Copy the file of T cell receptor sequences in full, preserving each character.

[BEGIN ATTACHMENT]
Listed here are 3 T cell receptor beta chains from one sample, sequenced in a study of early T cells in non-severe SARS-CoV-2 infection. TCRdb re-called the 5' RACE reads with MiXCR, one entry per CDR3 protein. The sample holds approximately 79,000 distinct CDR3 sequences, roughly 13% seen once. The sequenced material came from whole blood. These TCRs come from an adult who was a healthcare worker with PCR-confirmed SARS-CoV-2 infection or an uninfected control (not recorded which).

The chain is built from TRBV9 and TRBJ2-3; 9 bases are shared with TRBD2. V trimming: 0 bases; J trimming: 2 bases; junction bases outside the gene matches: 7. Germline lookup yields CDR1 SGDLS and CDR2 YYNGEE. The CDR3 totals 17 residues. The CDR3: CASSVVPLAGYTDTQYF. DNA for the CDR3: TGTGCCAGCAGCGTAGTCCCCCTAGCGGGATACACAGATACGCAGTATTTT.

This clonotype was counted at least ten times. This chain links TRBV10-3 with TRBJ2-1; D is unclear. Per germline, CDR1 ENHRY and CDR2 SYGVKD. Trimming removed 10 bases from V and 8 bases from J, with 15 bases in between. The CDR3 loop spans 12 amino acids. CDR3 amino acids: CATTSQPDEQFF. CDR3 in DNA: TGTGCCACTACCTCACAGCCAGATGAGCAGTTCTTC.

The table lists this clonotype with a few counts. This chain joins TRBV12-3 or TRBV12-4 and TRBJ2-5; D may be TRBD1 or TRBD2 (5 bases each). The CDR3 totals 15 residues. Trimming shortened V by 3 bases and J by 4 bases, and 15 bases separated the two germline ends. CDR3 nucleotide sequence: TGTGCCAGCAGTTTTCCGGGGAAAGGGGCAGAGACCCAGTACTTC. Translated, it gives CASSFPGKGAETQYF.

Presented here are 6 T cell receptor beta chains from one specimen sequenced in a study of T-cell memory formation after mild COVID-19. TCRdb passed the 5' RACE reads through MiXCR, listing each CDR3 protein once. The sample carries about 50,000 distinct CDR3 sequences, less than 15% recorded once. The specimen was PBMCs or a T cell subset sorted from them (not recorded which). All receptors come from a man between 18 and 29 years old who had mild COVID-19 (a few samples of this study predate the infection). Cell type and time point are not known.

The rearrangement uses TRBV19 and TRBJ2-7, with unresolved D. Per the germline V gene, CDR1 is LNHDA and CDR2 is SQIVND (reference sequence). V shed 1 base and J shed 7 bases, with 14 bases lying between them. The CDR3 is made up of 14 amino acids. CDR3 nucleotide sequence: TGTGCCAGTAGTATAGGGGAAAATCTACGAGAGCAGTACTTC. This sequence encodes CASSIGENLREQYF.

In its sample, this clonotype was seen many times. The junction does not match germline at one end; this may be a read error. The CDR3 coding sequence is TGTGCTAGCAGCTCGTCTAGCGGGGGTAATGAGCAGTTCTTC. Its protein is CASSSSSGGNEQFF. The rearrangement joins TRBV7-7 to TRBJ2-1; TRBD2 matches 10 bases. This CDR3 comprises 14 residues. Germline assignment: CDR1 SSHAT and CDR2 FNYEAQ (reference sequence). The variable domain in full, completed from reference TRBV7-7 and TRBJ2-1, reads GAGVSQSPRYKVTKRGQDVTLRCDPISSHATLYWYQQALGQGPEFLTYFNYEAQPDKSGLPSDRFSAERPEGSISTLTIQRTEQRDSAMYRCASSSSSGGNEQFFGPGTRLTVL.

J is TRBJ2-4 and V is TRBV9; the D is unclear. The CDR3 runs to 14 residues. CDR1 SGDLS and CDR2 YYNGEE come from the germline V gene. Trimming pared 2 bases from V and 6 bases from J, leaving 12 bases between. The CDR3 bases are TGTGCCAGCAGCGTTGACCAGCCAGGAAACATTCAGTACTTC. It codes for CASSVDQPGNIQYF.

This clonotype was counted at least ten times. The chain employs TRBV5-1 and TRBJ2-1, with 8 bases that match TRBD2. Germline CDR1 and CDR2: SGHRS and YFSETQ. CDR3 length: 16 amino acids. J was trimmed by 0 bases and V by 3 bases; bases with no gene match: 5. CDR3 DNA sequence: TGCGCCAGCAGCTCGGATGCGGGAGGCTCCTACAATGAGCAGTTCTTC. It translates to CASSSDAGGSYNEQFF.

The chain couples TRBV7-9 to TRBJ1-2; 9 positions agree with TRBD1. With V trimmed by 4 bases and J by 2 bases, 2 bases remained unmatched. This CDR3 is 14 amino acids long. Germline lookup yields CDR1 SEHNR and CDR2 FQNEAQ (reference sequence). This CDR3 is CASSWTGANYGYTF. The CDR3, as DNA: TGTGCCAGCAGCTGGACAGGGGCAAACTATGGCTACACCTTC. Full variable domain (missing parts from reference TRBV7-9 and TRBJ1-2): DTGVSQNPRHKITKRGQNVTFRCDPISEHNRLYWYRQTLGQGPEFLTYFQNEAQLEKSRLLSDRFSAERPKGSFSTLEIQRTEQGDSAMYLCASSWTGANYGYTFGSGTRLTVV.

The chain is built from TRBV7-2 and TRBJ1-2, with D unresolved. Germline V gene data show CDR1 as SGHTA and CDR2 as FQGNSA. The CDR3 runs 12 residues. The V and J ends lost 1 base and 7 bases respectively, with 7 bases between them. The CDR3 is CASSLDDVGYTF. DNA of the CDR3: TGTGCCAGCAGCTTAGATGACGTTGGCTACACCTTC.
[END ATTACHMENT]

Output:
Listed here are 3 T cell receptor beta chains from one sample, sequenced in a study of early T cells in non-severe SARS-CoV-2 infection. TCRdb re-called the 5' RACE reads with MiXCR, one entry per CDR3 protein. The sample holds approximately 79,000 distinct CDR3 sequences, roughly 13% seen once. The sequenced material came from whole blood. These TCRs come from an adult who was a healthcare worker with PCR-confirmed SARS-CoV-2 infection or an uninfected control (not recorded which).

The chain is built from TRBV9 and TRBJ2-3; 9 bases are shared with TRBD2. V trimming: 0 bases; J trimming: 2 bases; junction bases outside the gene matches: 7. Germline lookup yields CDR1 SGDLS and CDR2 YYNGEE. The CDR3 totals 17 residues. The CDR3: CASSVVPLAGYTDTQYF. DNA for the CDR3: TGTGCCAGCAGCGTAGTCCCCCTAGCGGGATACACAGATACGCAGTATTTT.

This clonotype was counted at least ten times. This chain links TRBV10-3 with TRBJ2-1; D is unclear. Per germline, CDR1 ENHRY and CDR2 SYGVKD. Trimming removed 10 bases from V and 8 bases from J, with 15 bases in between. The CDR3 loop spans 12 amino acids. CDR3 amino acids: CATTSQPDEQFF. CDR3 in DNA: TGTGCCACTACCTCACAGCCAGATGAGCAGTTCTTC.

The table lists this clonotype with a few counts. This chain joins TRBV12-3 or TRBV12-4 and TRBJ2-5; D may be TRBD1 or TRBD2 (5 bases each). The CDR3 totals 15 residues. Trimming shortened V by 3 bases and J by 4 bases, and 15 bases separated the two germline ends. CDR3 nucleotide sequence: TGTGCCAGCAGTTTTCCGGGGAAAGGGGCAGAGACCCAGTACTTC. Translated, it gives CASSFPGKGAETQYF.

Presented here are 6 T cell receptor beta chains from one specimen sequenced in a study of T-cell memory formation after mild COVID-19. TCRdb passed the 5' RACE reads through MiXCR, listing each CDR3 protein once. The sample carries about 50,000 distinct CDR3 sequences, less than 15% recorded once. The specimen was PBMCs or a T cell subset sorted from them (not recorded which). All receptors come from a man between 18 and 29 years old who had mild COVID-19 (a few samples of this study predate the infection). Cell type and time point are not known.

The rearrangement uses TRBV19 and TRBJ2-7, with unresolved D. Per the germline V gene, CDR1 is LNHDA and CDR2 is SQIVND (reference sequence). V shed 1 base and J shed 7 bases, with 14 bases lying between them. The CDR3 is made up of 14 amino acids. CDR3 nucleotide sequence: TGTGCCAGTAGTATAGGGGAAAATCTACGAGAGCAGTACTTC. This sequence encodes CASSIGENLREQYF.

In its sample, this clonotype was seen many times. The junction does not match germline at one end; this may be a read error. The CDR3 coding sequence is TGTGCTAGCAGCTCGTCTAGCGGGGGTAATGAGCAGTTCTTC. Its protein is CASSSSSGGNEQFF. The rearrangement joins TRBV7-7 to TRBJ2-1; TRBD2 matches 10 bases. This CDR3 comprises 14 residues. Germline assignment: CDR1 SSHAT and CDR2 FNYEAQ (reference sequence). The variable domain in full, completed from reference TRBV7-7 and TRBJ2-1, reads GAGVSQSPRYKVTKRGQDVTLRCDPISSHATLYWYQQALGQGPEFLTYFNYEAQPDKSGLPSDRFSAERPEGSISTLTIQRTEQRDSAMYRCASSSSSGGNEQFFGPGTRLTVL.

J is TRBJ2-4 and V is TRBV9; the D is unclear. The CDR3 runs to 14 residues. CDR1 SGDLS and CDR2 YYNGEE come from the germline V gene. Trimming pared 2 bases from V and 6 bases from J, leaving 12 bases between. The CDR3 bases are TGTGCCAGCAGCGTTGACCAGCCAGGAAACATTCAGTACTTC. It codes for CASSVDQPGNIQYF.

This clonotype was counted at least ten times. The chain employs TRBV5-1 and TRBJ2-1, with 8 bases that match TRBD2. Germline CDR1 and CDR2: SGHRS and YFSETQ. CDR3 length: 16 amino acids. J was trimmed by 0 bases and V by 3 bases; bases with no gene match: 5. CDR3 DNA sequence: TGCGCCAGCAGCTCGGATGCGGGAGGCTCCTACAATGAGCAGTTCTTC. It translates to CASSSDAGGSYNEQFF.

The chain couples TRBV7-9 to TRBJ1-2; 9 positions agree with TRBD1. With V trimmed by 4 bases and J by 2 bases, 2 bases remained unmatched. This CDR3 is 14 amino acids long. Germline lookup yields CDR1 SEHNR and CDR2 FQNEAQ (reference sequence). This CDR3 is CASSWTGANYGYTF. The CDR3, as DNA: TGTGCCAGCAGCTGGACAGGGGCAAACTATGGCTACACCTTC. Full variable domain (missing parts from reference TRBV7-9 and TRBJ1-2): DTGVSQNPRHKITKRGQNVTFRCDPISEHNRLYWYRQTLGQGPEFLTYFQNEAQLEKSRLLSDRFSAERPKGSFSTLEIQRTEQGDSAMYLCASSWTGANYGYTFGSGTRLTVV.

The chain is built from TRBV7-2 and TRBJ1-2, with D unresolved. Germline V gene data show CDR1 as SGHTA and CDR2 as FQGNSA. The CDR3 runs 12 residues. The V and J ends lost 1 base and 7 bases respectively, with 7 bases between them. The CDR3 is CASSLDDVGYTF. DNA of the CDR3: TGTGCCAGCAGCTTAGATGACGTTGGCTACACCTTC.